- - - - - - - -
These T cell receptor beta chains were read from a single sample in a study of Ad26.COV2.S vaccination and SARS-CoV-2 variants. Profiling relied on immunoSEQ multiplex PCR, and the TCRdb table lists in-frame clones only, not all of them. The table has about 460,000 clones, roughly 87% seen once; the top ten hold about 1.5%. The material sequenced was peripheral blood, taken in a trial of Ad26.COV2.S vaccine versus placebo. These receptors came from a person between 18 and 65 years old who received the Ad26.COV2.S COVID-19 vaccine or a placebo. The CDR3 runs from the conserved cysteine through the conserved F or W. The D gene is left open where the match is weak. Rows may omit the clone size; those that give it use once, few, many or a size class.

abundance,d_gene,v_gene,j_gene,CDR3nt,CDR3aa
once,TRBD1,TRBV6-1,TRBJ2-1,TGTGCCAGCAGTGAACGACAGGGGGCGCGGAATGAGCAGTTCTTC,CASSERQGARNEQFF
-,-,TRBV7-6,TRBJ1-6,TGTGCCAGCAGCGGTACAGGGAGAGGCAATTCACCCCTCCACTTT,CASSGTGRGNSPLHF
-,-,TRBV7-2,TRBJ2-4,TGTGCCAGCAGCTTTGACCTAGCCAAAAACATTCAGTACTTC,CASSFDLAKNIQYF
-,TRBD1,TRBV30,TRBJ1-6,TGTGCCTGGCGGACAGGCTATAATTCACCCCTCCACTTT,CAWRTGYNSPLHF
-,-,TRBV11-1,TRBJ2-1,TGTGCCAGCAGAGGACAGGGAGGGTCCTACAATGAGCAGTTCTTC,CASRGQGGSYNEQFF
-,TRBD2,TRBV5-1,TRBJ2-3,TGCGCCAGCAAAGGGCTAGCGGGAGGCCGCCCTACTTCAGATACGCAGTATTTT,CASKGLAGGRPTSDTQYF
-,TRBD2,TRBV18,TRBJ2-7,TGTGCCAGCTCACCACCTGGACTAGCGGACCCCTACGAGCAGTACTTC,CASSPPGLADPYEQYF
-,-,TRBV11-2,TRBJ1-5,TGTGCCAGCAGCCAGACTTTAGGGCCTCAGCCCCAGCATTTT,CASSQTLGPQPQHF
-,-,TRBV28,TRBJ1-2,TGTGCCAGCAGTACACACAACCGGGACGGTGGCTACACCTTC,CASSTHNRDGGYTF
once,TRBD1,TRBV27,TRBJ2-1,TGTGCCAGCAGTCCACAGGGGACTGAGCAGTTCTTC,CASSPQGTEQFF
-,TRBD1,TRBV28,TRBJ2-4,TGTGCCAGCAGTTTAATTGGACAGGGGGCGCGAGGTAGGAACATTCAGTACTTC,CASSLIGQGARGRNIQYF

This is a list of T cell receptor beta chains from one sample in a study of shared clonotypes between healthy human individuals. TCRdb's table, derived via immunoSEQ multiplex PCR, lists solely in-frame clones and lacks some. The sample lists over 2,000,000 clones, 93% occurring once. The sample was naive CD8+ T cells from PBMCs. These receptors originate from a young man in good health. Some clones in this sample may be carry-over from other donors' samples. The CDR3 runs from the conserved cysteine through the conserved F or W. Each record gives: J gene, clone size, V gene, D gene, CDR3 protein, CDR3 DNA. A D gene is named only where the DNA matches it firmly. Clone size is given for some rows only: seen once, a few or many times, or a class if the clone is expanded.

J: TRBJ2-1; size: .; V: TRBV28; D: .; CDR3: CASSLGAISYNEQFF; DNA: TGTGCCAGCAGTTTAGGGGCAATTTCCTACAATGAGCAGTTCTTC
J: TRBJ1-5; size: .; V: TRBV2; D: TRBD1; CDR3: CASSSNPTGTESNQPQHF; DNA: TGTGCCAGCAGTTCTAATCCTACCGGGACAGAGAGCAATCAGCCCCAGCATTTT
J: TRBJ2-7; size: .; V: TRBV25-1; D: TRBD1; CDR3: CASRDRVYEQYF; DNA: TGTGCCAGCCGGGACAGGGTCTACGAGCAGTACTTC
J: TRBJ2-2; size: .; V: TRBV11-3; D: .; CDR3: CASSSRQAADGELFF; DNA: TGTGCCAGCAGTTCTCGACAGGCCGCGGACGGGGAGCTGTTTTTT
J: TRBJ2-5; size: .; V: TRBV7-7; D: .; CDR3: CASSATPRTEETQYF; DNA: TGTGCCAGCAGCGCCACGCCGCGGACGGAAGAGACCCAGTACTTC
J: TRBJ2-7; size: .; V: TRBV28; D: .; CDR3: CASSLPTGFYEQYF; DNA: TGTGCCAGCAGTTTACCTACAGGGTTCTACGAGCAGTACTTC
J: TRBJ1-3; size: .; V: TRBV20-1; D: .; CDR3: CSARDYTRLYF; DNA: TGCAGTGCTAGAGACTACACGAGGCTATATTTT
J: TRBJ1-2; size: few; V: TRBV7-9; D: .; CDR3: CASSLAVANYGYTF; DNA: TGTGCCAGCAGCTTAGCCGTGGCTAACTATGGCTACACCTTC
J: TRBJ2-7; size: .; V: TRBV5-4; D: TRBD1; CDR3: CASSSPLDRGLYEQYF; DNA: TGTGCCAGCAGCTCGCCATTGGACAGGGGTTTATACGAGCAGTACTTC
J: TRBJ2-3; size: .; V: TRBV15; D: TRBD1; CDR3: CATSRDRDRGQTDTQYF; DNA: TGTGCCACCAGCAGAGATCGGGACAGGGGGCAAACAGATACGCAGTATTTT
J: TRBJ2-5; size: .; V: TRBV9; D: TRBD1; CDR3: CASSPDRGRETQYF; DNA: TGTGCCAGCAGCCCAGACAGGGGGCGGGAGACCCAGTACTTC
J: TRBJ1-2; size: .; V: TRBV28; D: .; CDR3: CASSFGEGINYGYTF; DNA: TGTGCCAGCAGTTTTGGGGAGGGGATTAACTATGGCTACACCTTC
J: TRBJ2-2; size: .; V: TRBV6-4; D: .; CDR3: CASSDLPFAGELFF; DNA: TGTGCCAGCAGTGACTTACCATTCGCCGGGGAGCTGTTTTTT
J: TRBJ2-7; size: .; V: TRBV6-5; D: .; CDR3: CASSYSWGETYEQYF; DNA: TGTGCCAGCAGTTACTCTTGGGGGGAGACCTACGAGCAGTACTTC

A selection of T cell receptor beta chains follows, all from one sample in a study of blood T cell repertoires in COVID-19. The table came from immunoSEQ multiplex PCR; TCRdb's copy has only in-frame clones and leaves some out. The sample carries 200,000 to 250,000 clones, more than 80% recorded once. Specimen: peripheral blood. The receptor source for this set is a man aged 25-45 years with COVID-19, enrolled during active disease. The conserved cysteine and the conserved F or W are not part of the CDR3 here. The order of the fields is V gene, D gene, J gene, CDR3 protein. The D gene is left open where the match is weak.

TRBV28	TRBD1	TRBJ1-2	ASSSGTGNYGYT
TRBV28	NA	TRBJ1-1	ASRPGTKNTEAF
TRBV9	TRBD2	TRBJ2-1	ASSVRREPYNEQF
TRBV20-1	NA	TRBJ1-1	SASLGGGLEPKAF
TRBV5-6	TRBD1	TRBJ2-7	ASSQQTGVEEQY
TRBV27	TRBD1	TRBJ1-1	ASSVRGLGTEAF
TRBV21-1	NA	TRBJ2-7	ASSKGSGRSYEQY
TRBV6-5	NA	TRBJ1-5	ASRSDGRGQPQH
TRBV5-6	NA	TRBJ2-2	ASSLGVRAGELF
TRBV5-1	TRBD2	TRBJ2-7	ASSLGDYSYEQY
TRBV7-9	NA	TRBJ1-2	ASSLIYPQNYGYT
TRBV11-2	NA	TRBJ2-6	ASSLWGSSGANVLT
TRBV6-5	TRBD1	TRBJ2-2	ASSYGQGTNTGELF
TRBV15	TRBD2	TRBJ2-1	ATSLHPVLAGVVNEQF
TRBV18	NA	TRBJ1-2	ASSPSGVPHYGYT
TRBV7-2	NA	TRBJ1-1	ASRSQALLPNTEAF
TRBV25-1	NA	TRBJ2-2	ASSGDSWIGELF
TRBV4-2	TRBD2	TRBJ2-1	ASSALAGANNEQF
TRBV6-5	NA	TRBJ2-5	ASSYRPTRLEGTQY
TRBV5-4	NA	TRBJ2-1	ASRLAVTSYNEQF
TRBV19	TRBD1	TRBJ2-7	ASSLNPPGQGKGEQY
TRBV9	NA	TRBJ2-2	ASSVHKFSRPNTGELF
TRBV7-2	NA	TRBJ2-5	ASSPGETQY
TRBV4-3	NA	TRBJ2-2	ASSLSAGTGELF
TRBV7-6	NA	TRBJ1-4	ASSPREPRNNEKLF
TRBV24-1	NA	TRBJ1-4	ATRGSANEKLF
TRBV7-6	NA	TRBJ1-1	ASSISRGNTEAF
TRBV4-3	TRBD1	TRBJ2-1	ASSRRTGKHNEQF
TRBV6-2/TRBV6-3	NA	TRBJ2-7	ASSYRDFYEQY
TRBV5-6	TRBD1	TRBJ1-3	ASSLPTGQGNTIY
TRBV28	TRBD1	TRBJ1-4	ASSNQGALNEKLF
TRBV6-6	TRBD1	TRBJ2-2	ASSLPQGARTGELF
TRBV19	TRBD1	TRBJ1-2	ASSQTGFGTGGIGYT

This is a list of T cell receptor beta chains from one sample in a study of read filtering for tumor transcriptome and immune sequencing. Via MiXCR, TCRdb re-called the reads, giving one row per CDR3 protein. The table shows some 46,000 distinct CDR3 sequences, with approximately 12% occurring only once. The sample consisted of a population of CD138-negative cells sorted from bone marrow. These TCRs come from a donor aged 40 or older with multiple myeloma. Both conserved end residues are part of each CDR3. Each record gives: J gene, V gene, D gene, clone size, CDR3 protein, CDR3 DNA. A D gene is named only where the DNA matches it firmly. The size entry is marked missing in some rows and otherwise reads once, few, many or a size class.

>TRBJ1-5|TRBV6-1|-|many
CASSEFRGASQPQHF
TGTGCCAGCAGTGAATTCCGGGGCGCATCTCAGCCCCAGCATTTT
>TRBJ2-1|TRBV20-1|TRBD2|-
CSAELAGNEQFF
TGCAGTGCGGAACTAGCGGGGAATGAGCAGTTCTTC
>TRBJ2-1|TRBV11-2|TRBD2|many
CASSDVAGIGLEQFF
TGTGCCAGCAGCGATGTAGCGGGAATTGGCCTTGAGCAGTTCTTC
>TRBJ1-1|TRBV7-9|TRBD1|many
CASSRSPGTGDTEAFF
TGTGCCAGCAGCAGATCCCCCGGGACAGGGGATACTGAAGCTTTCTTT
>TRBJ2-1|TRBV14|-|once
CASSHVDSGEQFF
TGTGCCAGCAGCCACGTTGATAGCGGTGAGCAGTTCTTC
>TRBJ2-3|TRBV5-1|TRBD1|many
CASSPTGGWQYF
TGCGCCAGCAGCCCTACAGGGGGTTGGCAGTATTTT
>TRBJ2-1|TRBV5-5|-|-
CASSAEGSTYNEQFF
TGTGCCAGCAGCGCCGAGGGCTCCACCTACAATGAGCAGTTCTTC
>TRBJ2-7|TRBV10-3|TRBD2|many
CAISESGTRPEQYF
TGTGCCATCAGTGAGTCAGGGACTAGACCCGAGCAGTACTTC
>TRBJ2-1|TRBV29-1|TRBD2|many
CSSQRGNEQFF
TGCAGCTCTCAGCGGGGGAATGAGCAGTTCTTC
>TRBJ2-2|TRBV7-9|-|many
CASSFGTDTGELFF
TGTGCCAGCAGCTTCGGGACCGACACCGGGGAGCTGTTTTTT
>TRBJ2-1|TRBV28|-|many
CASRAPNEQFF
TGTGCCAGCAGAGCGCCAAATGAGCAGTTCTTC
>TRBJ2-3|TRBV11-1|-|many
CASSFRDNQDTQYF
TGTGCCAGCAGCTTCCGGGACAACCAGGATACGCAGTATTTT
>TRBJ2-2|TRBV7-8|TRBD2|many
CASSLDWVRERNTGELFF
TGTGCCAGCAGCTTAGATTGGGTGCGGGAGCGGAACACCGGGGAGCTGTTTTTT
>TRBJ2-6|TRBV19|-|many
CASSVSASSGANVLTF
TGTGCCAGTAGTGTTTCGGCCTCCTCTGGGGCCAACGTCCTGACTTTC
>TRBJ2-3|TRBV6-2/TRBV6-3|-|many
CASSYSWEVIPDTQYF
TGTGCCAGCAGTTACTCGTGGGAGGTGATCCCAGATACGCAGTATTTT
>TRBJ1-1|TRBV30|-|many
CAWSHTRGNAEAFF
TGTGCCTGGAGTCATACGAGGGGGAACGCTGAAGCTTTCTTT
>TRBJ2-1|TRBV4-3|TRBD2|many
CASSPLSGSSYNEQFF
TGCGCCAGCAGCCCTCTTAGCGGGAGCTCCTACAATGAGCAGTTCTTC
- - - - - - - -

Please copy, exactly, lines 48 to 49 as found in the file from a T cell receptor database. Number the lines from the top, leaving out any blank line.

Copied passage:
TRBV6-5	NA	TRBJ2-5	ASSYRPTRLEGTQY
TRBV5-4	NA	TRBJ2-1	ASRLAVTSYNEQF